Dissemination of information and raising awareness of the people of the region regarding the drought and food crisis is paramount. Affected countries need to mobilize their societies as a whole including the general public, private sectors, civil societies, religious organizations and political parties. Each of these components needs to contribute to addressing this disaster. The Private sector in particular can also commit resources towards research, small projects in the drought-affected localities as well as in the implementation of the Nairobi Action Plan.

Your Excellencies, Ladies and Gentlemen

South Sudan has just joined the international community of nations on the 9th of July 2011 as an independent nation. Today marks the passage of two months since the proclamation of the independence of South Sudan. As a new nation, we are also affected by the current food crisis. There is stoppage of cross-border trade by the Government of Sudan, which has affected four of our states that border Sudan. We continue to face challenges integrating the returnees who have come back to South Sudan. This challenge has been compounded by the most recent fighting in Blue Nile and Southern Kordofan States as refugees have fled into South Sudan. All of these people are now fully dependent on food assistance.

However my Government remains committed to creating alternative reliable sources for food import other than what we get from Sudan. We will also devote adequate resources for rehabilitation of our agricultural, fisheries and forestry sectors in order to bridge the food shortages and enhance our food security.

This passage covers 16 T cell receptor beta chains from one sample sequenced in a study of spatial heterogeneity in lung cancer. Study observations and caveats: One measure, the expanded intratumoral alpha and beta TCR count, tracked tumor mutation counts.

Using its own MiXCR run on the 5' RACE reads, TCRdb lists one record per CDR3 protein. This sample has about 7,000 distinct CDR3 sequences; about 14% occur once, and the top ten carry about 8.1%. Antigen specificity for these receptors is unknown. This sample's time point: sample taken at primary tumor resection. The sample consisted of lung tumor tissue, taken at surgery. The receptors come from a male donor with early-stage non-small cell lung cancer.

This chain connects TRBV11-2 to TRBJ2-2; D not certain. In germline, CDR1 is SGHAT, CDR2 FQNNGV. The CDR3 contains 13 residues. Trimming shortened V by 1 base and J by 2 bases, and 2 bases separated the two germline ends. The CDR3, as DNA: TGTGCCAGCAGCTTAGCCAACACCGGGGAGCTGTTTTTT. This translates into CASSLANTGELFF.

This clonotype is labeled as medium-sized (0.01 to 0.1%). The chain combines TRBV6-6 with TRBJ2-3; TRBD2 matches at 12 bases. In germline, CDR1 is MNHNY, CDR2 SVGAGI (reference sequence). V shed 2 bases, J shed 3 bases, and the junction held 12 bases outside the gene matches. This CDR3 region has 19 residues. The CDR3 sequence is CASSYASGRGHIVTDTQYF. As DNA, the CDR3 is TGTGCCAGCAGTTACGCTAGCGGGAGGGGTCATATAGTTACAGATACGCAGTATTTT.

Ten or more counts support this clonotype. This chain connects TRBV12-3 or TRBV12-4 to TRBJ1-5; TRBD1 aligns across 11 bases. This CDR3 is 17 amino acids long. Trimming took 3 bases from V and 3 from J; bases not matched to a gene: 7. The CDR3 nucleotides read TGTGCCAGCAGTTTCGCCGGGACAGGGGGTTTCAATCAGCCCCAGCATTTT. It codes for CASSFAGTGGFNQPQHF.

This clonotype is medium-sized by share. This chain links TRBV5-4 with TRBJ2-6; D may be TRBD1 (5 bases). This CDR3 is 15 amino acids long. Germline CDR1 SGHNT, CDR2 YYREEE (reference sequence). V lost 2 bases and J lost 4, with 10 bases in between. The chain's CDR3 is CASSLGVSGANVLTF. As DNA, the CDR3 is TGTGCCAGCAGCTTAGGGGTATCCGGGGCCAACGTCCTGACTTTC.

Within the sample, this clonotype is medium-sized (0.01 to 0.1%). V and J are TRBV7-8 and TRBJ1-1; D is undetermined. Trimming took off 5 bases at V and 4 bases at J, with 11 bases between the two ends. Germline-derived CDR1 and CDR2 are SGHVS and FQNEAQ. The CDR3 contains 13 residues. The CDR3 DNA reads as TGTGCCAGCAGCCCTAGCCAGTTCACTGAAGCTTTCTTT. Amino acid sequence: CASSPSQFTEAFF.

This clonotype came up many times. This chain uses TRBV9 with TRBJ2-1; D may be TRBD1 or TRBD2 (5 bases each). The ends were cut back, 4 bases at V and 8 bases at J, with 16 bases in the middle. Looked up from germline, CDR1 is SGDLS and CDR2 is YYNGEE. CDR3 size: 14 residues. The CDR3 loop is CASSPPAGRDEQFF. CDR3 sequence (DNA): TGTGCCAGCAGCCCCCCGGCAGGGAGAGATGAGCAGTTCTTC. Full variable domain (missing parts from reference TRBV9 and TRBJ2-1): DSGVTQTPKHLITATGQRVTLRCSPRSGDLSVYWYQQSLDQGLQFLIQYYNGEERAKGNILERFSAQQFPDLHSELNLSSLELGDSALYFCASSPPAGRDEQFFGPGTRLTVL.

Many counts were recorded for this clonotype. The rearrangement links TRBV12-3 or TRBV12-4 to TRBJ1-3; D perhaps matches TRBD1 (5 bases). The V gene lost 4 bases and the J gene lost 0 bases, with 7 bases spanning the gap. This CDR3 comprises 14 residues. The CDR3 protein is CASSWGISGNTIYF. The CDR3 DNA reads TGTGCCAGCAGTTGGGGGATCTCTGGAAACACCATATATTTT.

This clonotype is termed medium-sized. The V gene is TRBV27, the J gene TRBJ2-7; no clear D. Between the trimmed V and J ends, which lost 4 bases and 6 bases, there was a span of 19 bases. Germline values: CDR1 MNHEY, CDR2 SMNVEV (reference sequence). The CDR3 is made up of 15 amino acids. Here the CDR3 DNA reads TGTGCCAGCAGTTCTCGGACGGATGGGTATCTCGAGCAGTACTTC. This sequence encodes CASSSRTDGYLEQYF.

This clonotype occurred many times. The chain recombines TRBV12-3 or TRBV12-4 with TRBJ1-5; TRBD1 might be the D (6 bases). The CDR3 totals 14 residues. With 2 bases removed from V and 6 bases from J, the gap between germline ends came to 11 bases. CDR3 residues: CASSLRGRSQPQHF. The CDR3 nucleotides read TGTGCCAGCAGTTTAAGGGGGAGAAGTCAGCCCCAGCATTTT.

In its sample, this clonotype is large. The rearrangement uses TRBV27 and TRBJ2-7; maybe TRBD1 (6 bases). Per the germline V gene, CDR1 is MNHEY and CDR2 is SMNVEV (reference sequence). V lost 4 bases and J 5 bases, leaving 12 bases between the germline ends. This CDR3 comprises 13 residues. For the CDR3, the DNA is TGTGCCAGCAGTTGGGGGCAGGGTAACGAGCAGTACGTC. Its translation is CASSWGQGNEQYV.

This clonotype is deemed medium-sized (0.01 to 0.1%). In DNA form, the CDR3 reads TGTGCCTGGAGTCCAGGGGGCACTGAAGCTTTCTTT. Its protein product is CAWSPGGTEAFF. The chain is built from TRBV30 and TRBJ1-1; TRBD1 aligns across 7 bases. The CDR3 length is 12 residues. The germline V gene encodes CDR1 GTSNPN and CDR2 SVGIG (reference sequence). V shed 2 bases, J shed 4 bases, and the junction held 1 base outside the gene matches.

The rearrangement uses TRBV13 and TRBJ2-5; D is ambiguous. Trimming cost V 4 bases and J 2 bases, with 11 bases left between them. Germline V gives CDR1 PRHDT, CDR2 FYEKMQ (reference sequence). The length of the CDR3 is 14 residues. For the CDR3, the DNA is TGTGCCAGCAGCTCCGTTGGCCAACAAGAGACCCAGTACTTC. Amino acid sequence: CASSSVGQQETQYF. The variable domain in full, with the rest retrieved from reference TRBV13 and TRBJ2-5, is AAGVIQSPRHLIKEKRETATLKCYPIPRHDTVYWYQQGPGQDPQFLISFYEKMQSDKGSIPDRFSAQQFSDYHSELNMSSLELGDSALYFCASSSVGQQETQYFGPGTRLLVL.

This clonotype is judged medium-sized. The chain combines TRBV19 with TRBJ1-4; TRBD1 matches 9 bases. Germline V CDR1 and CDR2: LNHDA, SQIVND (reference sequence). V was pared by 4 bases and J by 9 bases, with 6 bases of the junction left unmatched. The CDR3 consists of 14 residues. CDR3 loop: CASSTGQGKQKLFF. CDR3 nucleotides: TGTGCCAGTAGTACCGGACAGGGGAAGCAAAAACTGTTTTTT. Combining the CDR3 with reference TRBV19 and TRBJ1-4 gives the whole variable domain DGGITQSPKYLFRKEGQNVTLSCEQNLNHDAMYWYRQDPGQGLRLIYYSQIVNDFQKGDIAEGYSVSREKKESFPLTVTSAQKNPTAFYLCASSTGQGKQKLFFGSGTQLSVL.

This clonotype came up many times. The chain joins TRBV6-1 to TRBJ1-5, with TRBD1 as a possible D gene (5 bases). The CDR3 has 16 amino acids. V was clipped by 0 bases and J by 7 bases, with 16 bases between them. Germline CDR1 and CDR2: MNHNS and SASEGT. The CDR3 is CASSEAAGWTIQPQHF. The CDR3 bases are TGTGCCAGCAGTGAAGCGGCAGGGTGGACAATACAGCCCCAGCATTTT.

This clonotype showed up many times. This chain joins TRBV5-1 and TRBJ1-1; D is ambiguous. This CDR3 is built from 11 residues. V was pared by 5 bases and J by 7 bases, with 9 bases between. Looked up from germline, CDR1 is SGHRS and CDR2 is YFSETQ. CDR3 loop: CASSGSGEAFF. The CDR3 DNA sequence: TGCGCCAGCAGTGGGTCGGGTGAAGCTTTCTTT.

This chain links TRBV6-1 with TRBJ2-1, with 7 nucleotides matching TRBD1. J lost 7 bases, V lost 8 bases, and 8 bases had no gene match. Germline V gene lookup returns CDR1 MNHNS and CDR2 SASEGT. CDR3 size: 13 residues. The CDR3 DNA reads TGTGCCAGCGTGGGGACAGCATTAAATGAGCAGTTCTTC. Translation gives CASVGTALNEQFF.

Your Excellencies, Ladies and Gentlemen

We are also committed to sustainability of rural life in all key sectors. It is the vision of our country to ‘take the towns to the villages’. Our former Leader, Dr John Garang de Mabior, articulated this vision repeatedly. It is the responsibility and the duty of my Government to make it a living reality. We need not reinvent the wheel; there are existing initiatives, frameworks and regional strategies, which need to be streamlined, coordinated and introduced to national programmes that already exist. My Government will adopt the Nairobi Action Plan and ensure that it is included in our Three Year Development Plan for implementation.

Your Excellencies, Ladies and Gentlemen

In conclusion, I wish to express my gratitude and appreciation to the President and Government of Kenya for organizing this Regional Summit to consider the drought situation affecting the Horn of Africa Region. It is timely and opportune as it comes in the aftermath of the Africa Union Pledging Conference on the same theme. And in this regard I wish to reaffirm our earlier pledge to contribute One Million United States Dollars to be devoted to the ongoing efforts to combat the devastating effects of the drought that has affected our Region. This contribution is modest and may only be a drop in the ocean in terms of the enormous needs that have to be met. However we consider it an important symbolic gesture that underscores our commitment to the Region.

We know the Kenyan people and Government are resilient, industrious and generous. Kenya stood by the people of South Sudan for many years.
Kenya continues to support the Government and the people of South Sudan to consolidate peace, prosperity and independence. South Sudan will stand by Kenya and the countries of the Horn of Africa region in every way we can. Together we will rebuild our affected communities, assist them to reclaim their lands and livelihoods and gradually regain their confidence to build up their food security.

May God bless us all.